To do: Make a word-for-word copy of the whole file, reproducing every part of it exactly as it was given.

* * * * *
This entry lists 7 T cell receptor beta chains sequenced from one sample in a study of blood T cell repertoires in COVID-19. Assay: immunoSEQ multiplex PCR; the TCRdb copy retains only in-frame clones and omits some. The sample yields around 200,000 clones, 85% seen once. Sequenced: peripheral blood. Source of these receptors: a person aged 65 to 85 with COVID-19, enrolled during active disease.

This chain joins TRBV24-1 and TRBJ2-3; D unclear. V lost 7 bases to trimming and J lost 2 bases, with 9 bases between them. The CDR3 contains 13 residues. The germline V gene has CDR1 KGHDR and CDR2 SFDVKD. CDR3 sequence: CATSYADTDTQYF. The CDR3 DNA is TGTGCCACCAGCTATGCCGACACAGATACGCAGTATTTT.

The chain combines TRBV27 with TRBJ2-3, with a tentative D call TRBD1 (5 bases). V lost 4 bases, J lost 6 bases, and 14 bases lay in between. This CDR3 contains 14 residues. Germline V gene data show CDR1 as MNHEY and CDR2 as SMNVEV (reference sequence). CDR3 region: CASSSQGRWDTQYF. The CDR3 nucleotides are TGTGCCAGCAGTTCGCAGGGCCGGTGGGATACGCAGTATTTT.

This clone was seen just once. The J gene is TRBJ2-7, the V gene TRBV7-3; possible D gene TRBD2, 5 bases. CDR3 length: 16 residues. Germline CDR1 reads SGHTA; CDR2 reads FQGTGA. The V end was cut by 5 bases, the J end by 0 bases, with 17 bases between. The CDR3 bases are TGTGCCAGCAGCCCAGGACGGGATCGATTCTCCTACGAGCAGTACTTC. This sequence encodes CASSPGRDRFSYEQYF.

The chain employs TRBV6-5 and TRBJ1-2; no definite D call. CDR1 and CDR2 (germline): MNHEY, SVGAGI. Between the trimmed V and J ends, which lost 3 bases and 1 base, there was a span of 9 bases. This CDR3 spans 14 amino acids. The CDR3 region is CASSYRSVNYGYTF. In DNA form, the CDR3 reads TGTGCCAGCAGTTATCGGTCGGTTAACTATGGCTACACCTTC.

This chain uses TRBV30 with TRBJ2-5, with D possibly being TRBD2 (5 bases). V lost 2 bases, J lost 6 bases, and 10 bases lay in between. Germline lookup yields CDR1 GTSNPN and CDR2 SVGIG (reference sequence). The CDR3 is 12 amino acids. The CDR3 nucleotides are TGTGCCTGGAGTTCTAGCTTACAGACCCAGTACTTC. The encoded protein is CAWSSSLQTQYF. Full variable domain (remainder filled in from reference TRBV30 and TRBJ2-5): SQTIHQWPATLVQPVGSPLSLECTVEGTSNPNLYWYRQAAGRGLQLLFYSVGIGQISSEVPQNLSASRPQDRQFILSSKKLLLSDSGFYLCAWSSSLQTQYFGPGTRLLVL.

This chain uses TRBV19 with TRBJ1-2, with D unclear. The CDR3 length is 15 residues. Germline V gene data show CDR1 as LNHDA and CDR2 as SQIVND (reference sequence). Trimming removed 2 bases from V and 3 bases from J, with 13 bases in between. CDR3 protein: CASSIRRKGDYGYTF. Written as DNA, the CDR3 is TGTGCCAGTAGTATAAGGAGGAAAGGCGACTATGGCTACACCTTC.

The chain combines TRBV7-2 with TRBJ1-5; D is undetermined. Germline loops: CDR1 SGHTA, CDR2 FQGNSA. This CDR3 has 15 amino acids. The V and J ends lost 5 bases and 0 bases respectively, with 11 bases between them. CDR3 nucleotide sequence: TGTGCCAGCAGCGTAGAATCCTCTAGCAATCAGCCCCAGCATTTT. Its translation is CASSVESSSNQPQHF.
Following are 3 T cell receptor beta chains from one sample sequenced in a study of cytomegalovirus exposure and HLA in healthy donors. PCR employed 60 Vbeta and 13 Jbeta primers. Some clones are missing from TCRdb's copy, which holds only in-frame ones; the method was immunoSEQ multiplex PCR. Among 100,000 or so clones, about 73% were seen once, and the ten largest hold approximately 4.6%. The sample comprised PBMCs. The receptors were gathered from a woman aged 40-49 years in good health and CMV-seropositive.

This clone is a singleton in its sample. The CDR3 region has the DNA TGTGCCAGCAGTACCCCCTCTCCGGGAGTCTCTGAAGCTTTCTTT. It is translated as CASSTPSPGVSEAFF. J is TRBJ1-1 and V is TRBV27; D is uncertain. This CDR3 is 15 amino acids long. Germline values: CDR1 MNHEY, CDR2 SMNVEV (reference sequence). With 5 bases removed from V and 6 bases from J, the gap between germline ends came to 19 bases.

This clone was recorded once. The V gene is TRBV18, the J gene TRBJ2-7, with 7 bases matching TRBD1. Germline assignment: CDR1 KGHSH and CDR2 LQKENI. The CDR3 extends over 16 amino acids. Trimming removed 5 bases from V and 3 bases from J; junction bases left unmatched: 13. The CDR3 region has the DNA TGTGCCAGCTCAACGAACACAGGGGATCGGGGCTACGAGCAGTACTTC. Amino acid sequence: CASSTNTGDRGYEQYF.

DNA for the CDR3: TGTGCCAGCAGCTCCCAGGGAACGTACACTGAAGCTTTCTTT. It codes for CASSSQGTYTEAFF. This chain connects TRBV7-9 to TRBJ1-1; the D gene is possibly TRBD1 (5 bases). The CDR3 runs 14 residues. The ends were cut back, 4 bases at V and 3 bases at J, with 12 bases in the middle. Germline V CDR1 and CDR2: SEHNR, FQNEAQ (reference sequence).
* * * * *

This entry lists 7 T cell receptor beta chains sequenced from one sample in a study of blood T cell repertoires in COVID-19. Assay: immunoSEQ multiplex PCR; the TCRdb copy retains only in-frame clones and omits some. The sample yields around 200,000 clones, 85% seen once. Sequenced: peripheral blood. Source of these receptors: a person aged 65 to 85 with COVID-19, enrolled during active disease.

This chain joins TRBV24-1 and TRBJ2-3; D unclear. V lost 7 bases to trimming and J lost 2 bases, with 9 bases between them. The CDR3 contains 13 residues. The germline V gene has CDR1 KGHDR and CDR2 SFDVKD. CDR3 sequence: CATSYADTDTQYF. The CDR3 DNA is TGTGCCACCAGCTATGCCGACACAGATACGCAGTATTTT.

The chain combines TRBV27 with TRBJ2-3, with a tentative D call TRBD1 (5 bases). V lost 4 bases, J lost 6 bases, and 14 bases lay in between. This CDR3 contains 14 residues. Germline V gene data show CDR1 as MNHEY and CDR2 as SMNVEV (reference sequence). CDR3 region: CASSSQGRWDTQYF. The CDR3 nucleotides are TGTGCCAGCAGTTCGCAGGGCCGGTGGGATACGCAGTATTTT.

This clone was seen just once. The J gene is TRBJ2-7, the V gene TRBV7-3; possible D gene TRBD2, 5 bases. CDR3 length: 16 residues. Germline CDR1 reads SGHTA; CDR2 reads FQGTGA. The V end was cut by 5 bases, the J end by 0 bases, with 17 bases between. The CDR3 bases are TGTGCCAGCAGCCCAGGACGGGATCGATTCTCCTACGAGCAGTACTTC. This sequence encodes CASSPGRDRFSYEQYF.

The chain employs TRBV6-5 and TRBJ1-2; no definite D call. CDR1 and CDR2 (germline): MNHEY, SVGAGI. Between the trimmed V and J ends, which lost 3 bases and 1 base, there was a span of 9 bases. This CDR3 spans 14 amino acids. The CDR3 region is CASSYRSVNYGYTF. In DNA form, the CDR3 reads TGTGCCAGCAGTTATCGGTCGGTTAACTATGGCTACACCTTC.

This chain uses TRBV30 with TRBJ2-5, with D possibly being TRBD2 (5 bases). V lost 2 bases, J lost 6 bases, and 10 bases lay in between. Germline lookup yields CDR1 GTSNPN and CDR2 SVGIG (reference sequence). The CDR3 is 12 amino acids. The CDR3 nucleotides are TGTGCCTGGAGTTCTAGCTTACAGACCCAGTACTTC. The encoded protein is CAWSSSLQTQYF. Full variable domain (remainder filled in from reference TRBV30 and TRBJ2-5): SQTIHQWPATLVQPVGSPLSLECTVEGTSNPNLYWYRQAAGRGLQLLFYSVGIGQISSEVPQNLSASRPQDRQFILSSKKLLLSDSGFYLCAWSSSLQTQYFGPGTRLLVL.

This chain uses TRBV19 with TRBJ1-2, with D unclear. The CDR3 length is 15 residues. Germline V gene data show CDR1 as LNHDA and CDR2 as SQIVND (reference sequence). Trimming removed 2 bases from V and 3 bases from J, with 13 bases in between. CDR3 protein: CASSIRRKGDYGYTF. Written as DNA, the CDR3 is TGTGCCAGTAGTATAAGGAGGAAAGGCGACTATGGCTACACCTTC.

The chain combines TRBV7-2 with TRBJ1-5; D is undetermined. Germline loops: CDR1 SGHTA, CDR2 FQGNSA. This CDR3 has 15 amino acids. The V and J ends lost 5 bases and 0 bases respectively, with 11 bases between them. CDR3 nucleotide sequence: TGTGCCAGCAGCGTAGAATCCTCTAGCAATCAGCCCCAGCATTTT. Its translation is CASSVESSSNQPQHF.
Following are 3 T cell receptor beta chains from one sample sequenced in a study of cytomegalovirus exposure and HLA in healthy donors. PCR employed 60 Vbeta and 13 Jbeta primers. Some clones are missing from TCRdb's copy, which holds only in-frame ones; the method was immunoSEQ multiplex PCR. Among 100,000 or so clones, about 73% were seen once, and the ten largest hold approximately 4.6%. The sample comprised PBMCs. The receptors were gathered from a woman aged 40-49 years in good health and CMV-seropositive.

This clone is a singleton in its sample. The CDR3 region has the DNA TGTGCCAGCAGTACCCCCTCTCCGGGAGTCTCTGAAGCTTTCTTT. It is translated as CASSTPSPGVSEAFF. J is TRBJ1-1 and V is TRBV27; D is uncertain. This CDR3 is 15 amino acids long. Germline values: CDR1 MNHEY, CDR2 SMNVEV (reference sequence). With 5 bases removed from V and 6 bases from J, the gap between germline ends came to 19 bases.

This clone was recorded once. The V gene is TRBV18, the J gene TRBJ2-7, with 7 bases matching TRBD1. Germline assignment: CDR1 KGHSH and CDR2 LQKENI. The CDR3 extends over 16 amino acids. Trimming removed 5 bases from V and 3 bases from J; junction bases left unmatched: 13. The CDR3 region has the DNA TGTGCCAGCTCAACGAACACAGGGGATCGGGGCTACGAGCAGTACTTC. Amino acid sequence: CASSTNTGDRGYEQYF.

DNA for the CDR3: TGTGCCAGCAGCTCCCAGGGAACGTACACTGAAGCTTTCTTT. It codes for CASSSQGTYTEAFF. This chain connects TRBV7-9 to TRBJ1-1; the D gene is possibly TRBD1 (5 bases). The CDR3 runs 14 residues. The ends were cut back, 4 bases at V and 3 bases at J, with 12 bases in the middle. Germline V CDR1 and CDR2: SEHNR, FQNEAQ (reference sequence).